- The Washington Times - Thursday, October 8, 2020

A coalition of attorneys and judges on Thursday said they will support any Justice Department official who resigns or speaks out against what they say is “political misuse” of the department by Attorney General William P. Barr ahead of next month’s presidential election.

In an open letter to the more than 100,000 employees of the U.S. Justice Department, Lawyers Defending Democracy said they will have the backs of anyone who stands against Mr. Barr’s policies.

The organization, which includes hundreds of attorneys and former local and federal judges, did not detail how they will support the employees.

“The public and these professionals should know that if they stand up to such misuse — whether via resignation, public statements, or other forms of expressive dissent — they will have broad support in the legal profession, whose best traditions they will be upholding,” the group wrote.

The letter comes one day after ProPublica reported the Justice Department has tweaked its rules on investigating voting-related crimes.

Under the new rules, if a U.S. Attorney’s Office suspects voter fraud involving postal workers or military employees, they will be allowed to publicly disclose the investigation and work the case before the polls close, even if it might impact an election’s outcome.

Previous rules, implemented in 1980, not only barred prosecutors from making an announcement but also taking public steps before a vote is finalized so it doesn’t influence the election.

Legal groups slammed the decision, saying it could manipulate the election process.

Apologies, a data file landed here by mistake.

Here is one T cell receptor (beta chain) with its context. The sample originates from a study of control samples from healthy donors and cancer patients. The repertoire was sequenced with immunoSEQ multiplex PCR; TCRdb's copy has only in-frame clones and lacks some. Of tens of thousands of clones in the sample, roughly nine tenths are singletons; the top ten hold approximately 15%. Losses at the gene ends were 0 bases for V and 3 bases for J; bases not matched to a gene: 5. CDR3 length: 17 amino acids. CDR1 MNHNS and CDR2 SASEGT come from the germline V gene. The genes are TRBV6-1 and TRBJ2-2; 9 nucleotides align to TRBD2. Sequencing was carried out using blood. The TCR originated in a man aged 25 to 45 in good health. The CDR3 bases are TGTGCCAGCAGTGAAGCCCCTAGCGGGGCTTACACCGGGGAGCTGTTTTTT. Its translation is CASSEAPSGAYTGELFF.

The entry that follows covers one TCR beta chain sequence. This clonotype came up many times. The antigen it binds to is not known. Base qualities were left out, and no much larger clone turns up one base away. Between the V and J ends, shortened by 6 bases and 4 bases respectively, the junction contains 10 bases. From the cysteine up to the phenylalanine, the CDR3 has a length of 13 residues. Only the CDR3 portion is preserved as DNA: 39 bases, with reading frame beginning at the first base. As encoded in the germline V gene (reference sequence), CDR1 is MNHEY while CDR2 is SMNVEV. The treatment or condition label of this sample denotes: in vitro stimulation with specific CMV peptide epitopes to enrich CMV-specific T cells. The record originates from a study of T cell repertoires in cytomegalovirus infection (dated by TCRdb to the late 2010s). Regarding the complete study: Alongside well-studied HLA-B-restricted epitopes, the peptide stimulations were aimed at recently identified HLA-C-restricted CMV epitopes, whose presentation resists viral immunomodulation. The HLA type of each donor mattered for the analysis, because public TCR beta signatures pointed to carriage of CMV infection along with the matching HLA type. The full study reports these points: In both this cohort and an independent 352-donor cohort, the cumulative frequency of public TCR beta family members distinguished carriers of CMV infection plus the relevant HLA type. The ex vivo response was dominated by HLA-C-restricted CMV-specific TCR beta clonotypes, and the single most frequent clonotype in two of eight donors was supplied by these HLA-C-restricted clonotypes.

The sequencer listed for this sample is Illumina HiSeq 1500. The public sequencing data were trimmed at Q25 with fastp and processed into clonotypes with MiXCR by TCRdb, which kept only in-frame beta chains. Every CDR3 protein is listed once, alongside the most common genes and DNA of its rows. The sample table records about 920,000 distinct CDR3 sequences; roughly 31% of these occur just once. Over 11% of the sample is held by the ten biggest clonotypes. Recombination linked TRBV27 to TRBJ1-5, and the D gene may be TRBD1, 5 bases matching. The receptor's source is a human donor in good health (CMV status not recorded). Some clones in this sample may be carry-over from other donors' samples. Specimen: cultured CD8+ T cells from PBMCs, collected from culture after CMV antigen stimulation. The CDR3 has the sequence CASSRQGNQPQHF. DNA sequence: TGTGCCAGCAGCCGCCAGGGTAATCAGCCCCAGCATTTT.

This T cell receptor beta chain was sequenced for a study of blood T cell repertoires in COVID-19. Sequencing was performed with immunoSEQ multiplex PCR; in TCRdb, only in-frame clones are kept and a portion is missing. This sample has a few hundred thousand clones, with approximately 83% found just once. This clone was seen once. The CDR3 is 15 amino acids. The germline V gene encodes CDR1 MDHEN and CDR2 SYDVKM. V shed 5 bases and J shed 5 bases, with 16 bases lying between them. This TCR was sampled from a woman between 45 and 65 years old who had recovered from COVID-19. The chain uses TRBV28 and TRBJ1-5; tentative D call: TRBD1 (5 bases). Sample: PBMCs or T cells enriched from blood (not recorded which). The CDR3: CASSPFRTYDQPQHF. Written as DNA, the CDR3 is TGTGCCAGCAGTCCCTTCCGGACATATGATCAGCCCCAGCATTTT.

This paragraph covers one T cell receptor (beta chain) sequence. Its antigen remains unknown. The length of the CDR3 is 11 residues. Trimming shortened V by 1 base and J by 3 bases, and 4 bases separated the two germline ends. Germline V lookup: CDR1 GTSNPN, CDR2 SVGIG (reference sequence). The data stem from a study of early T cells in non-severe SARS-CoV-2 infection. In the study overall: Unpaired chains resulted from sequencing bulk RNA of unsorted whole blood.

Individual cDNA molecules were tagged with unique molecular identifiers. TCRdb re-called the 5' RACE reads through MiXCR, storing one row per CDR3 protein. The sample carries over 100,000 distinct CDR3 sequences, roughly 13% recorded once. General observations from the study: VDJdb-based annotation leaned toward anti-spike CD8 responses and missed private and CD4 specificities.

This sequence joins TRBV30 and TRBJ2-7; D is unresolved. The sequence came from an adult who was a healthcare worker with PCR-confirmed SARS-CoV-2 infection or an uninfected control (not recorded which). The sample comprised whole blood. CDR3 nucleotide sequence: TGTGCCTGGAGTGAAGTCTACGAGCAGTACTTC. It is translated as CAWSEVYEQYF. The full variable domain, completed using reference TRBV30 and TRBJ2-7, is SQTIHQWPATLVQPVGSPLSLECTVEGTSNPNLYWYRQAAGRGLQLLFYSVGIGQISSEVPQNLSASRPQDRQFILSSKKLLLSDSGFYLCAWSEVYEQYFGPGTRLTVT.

“The recent change in policy is deeply concerning and a retreat from past DOJ policies predicated on the longstanding recognition that public announcements of federal investigations have the potential to impact and influence the voting process,” said Miriam Aroni Krinsky, executive director, Fair and Just Prosecution, which advocates for criminal justice reform. “There is simply no reason to depart from that sensible starting point that has guided federal prosecutors for years.”

While no Justice Department official has publicly spoken out against the election investigation policy change, there have been notable incidents of prosecutors resigning or publicly slamming Mr. Barr.

Last month, James Herbert, an assistant U.S. Attorney in Boston, authored an editorial in The Boston Globe accusing Mr. Barr of politicizing the Justice Department.

Prosecutors on both the Roger Stone and Michael Flynn cases have withdrawn in apparent protest of Mr. Barr’s intervention in cases against two of President Trump’s allies. One prosecutor resigned from the department altogether, while another testified before Congress that Mr. Barr’s interference was improper.

Lawyers Defending Democracy called for more Justice Department officials to speak out.

“We support DOJ attorneys and personnel who stand by their oaths and the Department of Justice’s duty to do justice for the public by not participating in partisan misuse of the DOJ,” the group wrote. “They honor the rule of law, our profession, and the country as we face this crucial test for our democracy.”

• Jeff Mordock can be reached at jmordock@washingtontimes.com.

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